The woods, meadows, wetlands, parks and farms along the Lagan are alive with wildlife.
The incredible variety includes many of the most endangered birds in the UK and Ireland. We're working to protect these birds and other wildlife to prevent further declines and make the Park a safe place for them to feed and breed.
Read more about our project
Swifts, done by Cat Lee Marr, artist and students of Botanic Primary School
Forget the World Cup – this is the result we’ve been hoping for!
Proving once again that if you put out the welcome mat, be it feeders, tasty seeds, nest boxes or wildlife friendly shrubs…. the birds definitely come.
For the last week or so, swifts have been spotted checking out the nest boxes installed at the RSPB headquarters in Belvoir Park. And hopes are high that the birds will move in and start a family next spring.
Of course the RSPB team have been pulling out all the stops to attract the swifts and create the perfect home: specially designed nest boxes under the eaves of just the sort of old building swifts like, free access into the open air, and recorded swift screeches to make these high flyers arriving from afar (they migrate from Africa each spring) feel right at home.
Wanted: noisy new neighbours
July is the time when swifts start scoping out next year’s nest sites before these amazing birds head south in August. They’ll return again next April to breed. But until then swifts spend every moment in the air, eating and sleeping on the wing. Swifts land only to breed. And only then in special nesting places high under the roofs of buildings.
These birds are particular about where they stop, and once they find a place they like, swifts are very loyal. So the RSPB is very exciting that our building has been chosen. We could be hosting a colony for years to come. Of course plans are afoot to install more boxes – as happy birds will spread the word.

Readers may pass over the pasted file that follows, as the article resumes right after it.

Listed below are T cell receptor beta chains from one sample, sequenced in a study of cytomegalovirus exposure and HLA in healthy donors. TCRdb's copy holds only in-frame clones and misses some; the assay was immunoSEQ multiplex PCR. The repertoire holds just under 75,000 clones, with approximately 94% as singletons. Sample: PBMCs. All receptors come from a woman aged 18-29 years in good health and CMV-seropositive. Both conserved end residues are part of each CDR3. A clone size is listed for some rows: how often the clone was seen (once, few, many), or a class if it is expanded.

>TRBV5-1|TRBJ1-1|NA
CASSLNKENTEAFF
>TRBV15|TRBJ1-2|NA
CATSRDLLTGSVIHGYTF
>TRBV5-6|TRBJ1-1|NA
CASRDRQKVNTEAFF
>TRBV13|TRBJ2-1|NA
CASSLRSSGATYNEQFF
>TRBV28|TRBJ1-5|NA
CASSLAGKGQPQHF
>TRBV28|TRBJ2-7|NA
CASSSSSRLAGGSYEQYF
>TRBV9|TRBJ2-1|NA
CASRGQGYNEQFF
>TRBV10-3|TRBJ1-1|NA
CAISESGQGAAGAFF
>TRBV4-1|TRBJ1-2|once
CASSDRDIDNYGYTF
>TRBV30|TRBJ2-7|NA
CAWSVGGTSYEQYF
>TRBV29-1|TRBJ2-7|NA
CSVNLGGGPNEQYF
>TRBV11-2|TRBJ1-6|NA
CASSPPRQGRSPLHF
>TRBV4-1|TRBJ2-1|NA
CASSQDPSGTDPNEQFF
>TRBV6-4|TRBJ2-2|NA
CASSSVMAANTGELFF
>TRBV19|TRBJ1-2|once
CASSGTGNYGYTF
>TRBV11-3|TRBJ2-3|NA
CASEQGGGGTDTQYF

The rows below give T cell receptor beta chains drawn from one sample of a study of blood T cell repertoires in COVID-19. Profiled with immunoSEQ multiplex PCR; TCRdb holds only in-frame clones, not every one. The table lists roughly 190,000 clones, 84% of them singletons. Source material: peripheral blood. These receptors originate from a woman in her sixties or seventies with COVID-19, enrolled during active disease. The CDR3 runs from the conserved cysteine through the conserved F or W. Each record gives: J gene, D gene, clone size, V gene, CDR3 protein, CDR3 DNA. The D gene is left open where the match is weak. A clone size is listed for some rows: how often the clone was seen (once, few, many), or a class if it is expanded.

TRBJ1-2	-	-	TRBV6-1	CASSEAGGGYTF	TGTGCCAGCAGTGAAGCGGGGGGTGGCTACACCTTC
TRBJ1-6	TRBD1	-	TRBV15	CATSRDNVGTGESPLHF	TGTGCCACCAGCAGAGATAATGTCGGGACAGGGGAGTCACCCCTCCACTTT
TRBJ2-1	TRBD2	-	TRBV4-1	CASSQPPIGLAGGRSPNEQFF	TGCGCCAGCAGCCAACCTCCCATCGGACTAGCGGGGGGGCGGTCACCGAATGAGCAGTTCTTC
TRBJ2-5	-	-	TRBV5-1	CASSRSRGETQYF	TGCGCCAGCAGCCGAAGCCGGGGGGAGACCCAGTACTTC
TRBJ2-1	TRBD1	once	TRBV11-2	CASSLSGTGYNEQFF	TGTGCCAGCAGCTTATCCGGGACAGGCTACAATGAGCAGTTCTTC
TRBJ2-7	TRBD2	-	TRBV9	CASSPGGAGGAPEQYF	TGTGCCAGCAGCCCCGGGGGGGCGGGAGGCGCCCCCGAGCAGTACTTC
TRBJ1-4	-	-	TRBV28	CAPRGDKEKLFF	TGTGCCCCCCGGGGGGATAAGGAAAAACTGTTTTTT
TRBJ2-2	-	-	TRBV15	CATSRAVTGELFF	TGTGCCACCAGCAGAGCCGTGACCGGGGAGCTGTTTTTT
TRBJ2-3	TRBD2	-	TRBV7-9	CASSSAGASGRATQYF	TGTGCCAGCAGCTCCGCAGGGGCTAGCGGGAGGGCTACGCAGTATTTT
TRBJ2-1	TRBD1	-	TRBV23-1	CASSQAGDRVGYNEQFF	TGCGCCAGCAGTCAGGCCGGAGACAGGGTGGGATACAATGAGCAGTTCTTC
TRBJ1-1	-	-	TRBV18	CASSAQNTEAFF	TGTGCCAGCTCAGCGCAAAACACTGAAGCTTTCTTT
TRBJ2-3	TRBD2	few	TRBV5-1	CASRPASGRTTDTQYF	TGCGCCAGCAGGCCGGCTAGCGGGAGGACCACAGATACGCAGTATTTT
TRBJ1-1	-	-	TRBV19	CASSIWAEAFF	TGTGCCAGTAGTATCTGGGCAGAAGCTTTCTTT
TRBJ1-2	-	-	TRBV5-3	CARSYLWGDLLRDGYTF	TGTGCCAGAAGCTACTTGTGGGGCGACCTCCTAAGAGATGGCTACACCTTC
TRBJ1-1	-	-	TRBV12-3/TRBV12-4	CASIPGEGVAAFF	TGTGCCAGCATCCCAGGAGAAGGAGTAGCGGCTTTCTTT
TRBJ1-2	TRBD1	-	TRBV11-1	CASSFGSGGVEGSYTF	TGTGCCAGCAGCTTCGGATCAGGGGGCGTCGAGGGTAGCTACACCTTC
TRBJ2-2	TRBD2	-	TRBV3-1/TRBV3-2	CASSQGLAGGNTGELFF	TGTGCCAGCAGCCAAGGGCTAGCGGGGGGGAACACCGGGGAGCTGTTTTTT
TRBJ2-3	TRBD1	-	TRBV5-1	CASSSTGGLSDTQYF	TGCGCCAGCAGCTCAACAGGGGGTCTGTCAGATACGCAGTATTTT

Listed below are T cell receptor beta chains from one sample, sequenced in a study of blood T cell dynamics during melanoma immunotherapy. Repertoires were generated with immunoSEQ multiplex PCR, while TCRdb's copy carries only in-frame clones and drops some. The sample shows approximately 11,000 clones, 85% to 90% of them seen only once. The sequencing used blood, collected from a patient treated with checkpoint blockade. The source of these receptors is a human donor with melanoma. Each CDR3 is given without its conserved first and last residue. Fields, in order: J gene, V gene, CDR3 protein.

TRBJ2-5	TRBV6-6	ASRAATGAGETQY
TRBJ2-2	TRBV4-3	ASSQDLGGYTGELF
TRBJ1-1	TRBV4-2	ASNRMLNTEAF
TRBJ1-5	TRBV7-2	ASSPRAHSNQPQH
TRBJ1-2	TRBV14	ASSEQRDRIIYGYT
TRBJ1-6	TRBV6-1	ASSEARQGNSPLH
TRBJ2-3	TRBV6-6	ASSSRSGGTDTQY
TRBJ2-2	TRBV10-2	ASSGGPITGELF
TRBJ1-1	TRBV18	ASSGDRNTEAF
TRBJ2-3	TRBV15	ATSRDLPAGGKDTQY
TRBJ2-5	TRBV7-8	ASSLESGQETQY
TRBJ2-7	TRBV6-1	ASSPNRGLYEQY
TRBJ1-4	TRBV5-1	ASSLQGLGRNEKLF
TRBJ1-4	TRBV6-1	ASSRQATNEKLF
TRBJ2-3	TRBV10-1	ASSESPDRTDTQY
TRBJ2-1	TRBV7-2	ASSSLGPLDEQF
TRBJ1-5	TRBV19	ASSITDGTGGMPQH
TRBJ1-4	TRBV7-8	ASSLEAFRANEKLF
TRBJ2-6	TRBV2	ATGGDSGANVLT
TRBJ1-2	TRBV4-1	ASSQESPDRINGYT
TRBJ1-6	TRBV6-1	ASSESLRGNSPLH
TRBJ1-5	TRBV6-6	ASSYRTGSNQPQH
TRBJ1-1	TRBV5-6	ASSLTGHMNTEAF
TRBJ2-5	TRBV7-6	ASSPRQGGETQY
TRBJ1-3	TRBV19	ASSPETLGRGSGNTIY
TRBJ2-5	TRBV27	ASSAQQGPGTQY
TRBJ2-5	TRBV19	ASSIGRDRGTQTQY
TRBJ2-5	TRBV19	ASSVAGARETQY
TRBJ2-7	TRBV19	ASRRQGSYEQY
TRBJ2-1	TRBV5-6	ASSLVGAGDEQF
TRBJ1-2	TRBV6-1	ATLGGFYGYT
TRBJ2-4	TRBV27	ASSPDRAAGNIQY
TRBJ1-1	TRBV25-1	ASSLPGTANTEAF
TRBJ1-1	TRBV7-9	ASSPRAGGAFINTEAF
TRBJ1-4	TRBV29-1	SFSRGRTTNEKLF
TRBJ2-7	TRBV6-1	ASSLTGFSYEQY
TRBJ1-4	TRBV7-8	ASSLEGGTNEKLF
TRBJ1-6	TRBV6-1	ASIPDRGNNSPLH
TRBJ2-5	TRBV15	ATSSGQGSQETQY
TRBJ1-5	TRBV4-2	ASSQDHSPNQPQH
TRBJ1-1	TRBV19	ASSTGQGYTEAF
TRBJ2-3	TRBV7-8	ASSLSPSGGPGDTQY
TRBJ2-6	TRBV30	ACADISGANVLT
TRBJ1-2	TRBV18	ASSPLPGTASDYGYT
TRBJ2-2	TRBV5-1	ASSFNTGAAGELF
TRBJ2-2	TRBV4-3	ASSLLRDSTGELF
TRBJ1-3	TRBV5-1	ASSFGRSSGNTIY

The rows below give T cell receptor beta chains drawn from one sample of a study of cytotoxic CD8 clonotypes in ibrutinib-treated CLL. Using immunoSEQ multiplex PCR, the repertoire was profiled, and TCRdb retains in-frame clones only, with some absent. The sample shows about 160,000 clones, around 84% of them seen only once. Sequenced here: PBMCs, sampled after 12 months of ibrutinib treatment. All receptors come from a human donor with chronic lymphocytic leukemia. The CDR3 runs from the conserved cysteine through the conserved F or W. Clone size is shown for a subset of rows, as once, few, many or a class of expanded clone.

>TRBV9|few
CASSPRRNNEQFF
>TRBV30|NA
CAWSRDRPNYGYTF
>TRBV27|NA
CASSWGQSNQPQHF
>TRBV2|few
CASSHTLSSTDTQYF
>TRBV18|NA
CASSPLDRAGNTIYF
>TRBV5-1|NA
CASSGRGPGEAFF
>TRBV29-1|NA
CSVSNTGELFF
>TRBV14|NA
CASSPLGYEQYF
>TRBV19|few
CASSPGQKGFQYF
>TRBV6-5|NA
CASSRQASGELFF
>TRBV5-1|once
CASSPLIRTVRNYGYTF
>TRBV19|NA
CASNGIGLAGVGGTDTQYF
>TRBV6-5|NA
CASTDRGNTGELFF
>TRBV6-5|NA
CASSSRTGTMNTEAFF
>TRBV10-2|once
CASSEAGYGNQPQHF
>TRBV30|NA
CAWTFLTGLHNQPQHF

Here today, gone in August
Swifts are regularly seen in the Lagan Valley Regional Park and for some time the team have felt there could already be a swift colony in the Park. Or nearby. So any reports of sightings are always welcome.
Swifts are not hard to miss. Their effortless wheeling flight, screaming cry and black crescent shape are unmistakeable. Usually they’re spotted around old buildings in the evenings. (To get an idea, just visit The Crescent Arts Centre around dusk). Time was our urban centres were swift playgrounds on summer nights, but their numbers have declined seriously due to loss of nest sites.
Even better, attract swifts to your place! With the addition of special swift boxes or even swift bricks if you are restoring an old building or building a new place, you can make your house a home for these endangered birds. To find out how to build and erect a swift box, go to (link). can you think of a more rewarding summertime project?
If you see a swift nest, let us know! Contact Nicole, the Lagan Valley Regional Park Bird Conservation officer for the RSPB: Nicole.Robinson@rspb.org.uk
Stop and smell the roses
If you are going to be in Belfast over the holiday period, take a minibreak in the Park! Make the most of the balmy evenings with: July 14 Evening Walk – the blooms are now at their peak at Sir Thomas and Lady Dixon Park, famous for the International Rose Garden. And no time is better to enjoy them than in the evening when the perfume is pure heaven. This walk focuses on some of the less well-known aspects of the grounds and the Parks’ fascinating history.
Meet at Lower Stables car park, Sir Thomas and Lady Dixon Park at 7.00pm -booking essential 02890 491922
…and finally A BIG THANK YOU FROM THE LAGANSCAPE TEAM Laganscape is delighted to let you know, that as a result of your voting, we have reached the finals of the National Lottery Awards for winning environmental projects. Voting will begin on July 26th and we're hoping that we can rely on your votes to help us win.
Volunteers are the lifeblood of the Lagan Valley Park's success story. Here is how Jackson became part of it.
I chose to volunteer because, having recently retired from a somewhat sedentary career, I wanted to do something completely different, useful, and enjoyable.
Volunteering has done all that, and introduced me to new activities, experiences, and people; not to mention learning a lot about the flora and fauna of the Lagan Valley.
It’s great craic, be it slashing brambles, collecting rubbish, planting trees, making bird boxes, or mulching seeds.
I was born, educated, lived, and worked in the Lagan Valley and so have always been aware of the towing path and its hinterland, but when I go for a walk now and pass a ragwort-free field, or an area clear of undergrowth, I get great pleasure in saying to myself “I did that”.